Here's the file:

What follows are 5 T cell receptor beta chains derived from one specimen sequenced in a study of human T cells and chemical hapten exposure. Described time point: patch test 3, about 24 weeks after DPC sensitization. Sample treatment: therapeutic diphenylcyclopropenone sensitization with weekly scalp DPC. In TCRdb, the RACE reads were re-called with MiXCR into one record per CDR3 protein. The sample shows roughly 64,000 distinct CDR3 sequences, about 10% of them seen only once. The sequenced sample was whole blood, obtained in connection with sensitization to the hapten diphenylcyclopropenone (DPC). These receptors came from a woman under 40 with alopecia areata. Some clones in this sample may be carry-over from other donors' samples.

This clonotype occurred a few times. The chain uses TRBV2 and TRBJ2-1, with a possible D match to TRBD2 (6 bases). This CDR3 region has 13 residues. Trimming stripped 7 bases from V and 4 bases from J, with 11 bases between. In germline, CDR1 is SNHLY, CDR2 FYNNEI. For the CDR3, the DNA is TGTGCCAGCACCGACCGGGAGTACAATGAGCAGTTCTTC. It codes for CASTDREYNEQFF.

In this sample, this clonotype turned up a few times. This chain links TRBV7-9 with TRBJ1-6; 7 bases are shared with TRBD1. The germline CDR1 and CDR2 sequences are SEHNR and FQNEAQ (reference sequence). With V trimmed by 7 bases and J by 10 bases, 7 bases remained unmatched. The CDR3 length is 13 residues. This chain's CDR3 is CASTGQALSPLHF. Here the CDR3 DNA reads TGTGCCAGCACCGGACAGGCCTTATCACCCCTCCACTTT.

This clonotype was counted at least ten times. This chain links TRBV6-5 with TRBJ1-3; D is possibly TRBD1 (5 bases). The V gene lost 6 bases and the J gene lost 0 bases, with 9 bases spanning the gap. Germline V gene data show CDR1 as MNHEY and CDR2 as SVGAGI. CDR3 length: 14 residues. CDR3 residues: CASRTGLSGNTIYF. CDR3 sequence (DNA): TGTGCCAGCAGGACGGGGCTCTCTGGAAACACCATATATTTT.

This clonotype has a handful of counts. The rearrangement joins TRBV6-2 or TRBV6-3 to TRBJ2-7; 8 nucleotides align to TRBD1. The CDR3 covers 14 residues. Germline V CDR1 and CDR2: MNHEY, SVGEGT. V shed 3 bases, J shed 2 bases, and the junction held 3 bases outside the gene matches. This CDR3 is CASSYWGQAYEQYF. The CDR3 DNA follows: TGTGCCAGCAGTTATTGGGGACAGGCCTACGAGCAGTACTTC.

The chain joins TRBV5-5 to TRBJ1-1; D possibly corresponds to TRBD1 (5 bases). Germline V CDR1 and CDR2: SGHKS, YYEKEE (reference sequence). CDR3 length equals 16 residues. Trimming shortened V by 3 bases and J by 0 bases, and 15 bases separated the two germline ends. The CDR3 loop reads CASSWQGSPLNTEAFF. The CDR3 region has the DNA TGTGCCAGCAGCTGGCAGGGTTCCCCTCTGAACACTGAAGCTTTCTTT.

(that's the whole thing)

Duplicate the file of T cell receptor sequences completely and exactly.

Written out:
What follows are 5 T cell receptor beta chains derived from one specimen sequenced in a study of human T cells and chemical hapten exposure. Described time point: patch test 3, about 24 weeks after DPC sensitization. Sample treatment: therapeutic diphenylcyclopropenone sensitization with weekly scalp DPC. In TCRdb, the RACE reads were re-called with MiXCR into one record per CDR3 protein. The sample shows roughly 64,000 distinct CDR3 sequences, about 10% of them seen only once. The sequenced sample was whole blood, obtained in connection with sensitization to the hapten diphenylcyclopropenone (DPC). These receptors came from a woman under 40 with alopecia areata. Some clones in this sample may be carry-over from other donors' samples.

This clonotype occurred a few times. The chain uses TRBV2 and TRBJ2-1, with a possible D match to TRBD2 (6 bases). This CDR3 region has 13 residues. Trimming stripped 7 bases from V and 4 bases from J, with 11 bases between. In germline, CDR1 is SNHLY, CDR2 FYNNEI. For the CDR3, the DNA is TGTGCCAGCACCGACCGGGAGTACAATGAGCAGTTCTTC. It codes for CASTDREYNEQFF.

In this sample, this clonotype turned up a few times. This chain links TRBV7-9 with TRBJ1-6; 7 bases are shared with TRBD1. The germline CDR1 and CDR2 sequences are SEHNR and FQNEAQ (reference sequence). With V trimmed by 7 bases and J by 10 bases, 7 bases remained unmatched. The CDR3 length is 13 residues. This chain's CDR3 is CASTGQALSPLHF. Here the CDR3 DNA reads TGTGCCAGCACCGGACAGGCCTTATCACCCCTCCACTTT.

This clonotype was counted at least ten times. This chain links TRBV6-5 with TRBJ1-3; D is possibly TRBD1 (5 bases). The V gene lost 6 bases and the J gene lost 0 bases, with 9 bases spanning the gap. Germline V gene data show CDR1 as MNHEY and CDR2 as SVGAGI. CDR3 length: 14 residues. CDR3 residues: CASRTGLSGNTIYF. CDR3 sequence (DNA): TGTGCCAGCAGGACGGGGCTCTCTGGAAACACCATATATTTT.

This clonotype has a handful of counts. The rearrangement joins TRBV6-2 or TRBV6-3 to TRBJ2-7; 8 nucleotides align to TRBD1. The CDR3 covers 14 residues. Germline V CDR1 and CDR2: MNHEY, SVGEGT. V shed 3 bases, J shed 2 bases, and the junction held 3 bases outside the gene matches. This CDR3 is CASSYWGQAYEQYF. The CDR3 DNA follows: TGTGCCAGCAGTTATTGGGGACAGGCCTACGAGCAGTACTTC.

The chain joins TRBV5-5 to TRBJ1-1; D possibly corresponds to TRBD1 (5 bases). Germline V CDR1 and CDR2: SGHKS, YYEKEE (reference sequence). CDR3 length equals 16 residues. Trimming shortened V by 3 bases and J by 0 bases, and 15 bases separated the two germline ends. The CDR3 loop reads CASSWQGSPLNTEAFF. The CDR3 region has the DNA TGTGCCAGCAGCTGGCAGGGTTCCCCTCTGAACACTGAAGCTTTCTTT.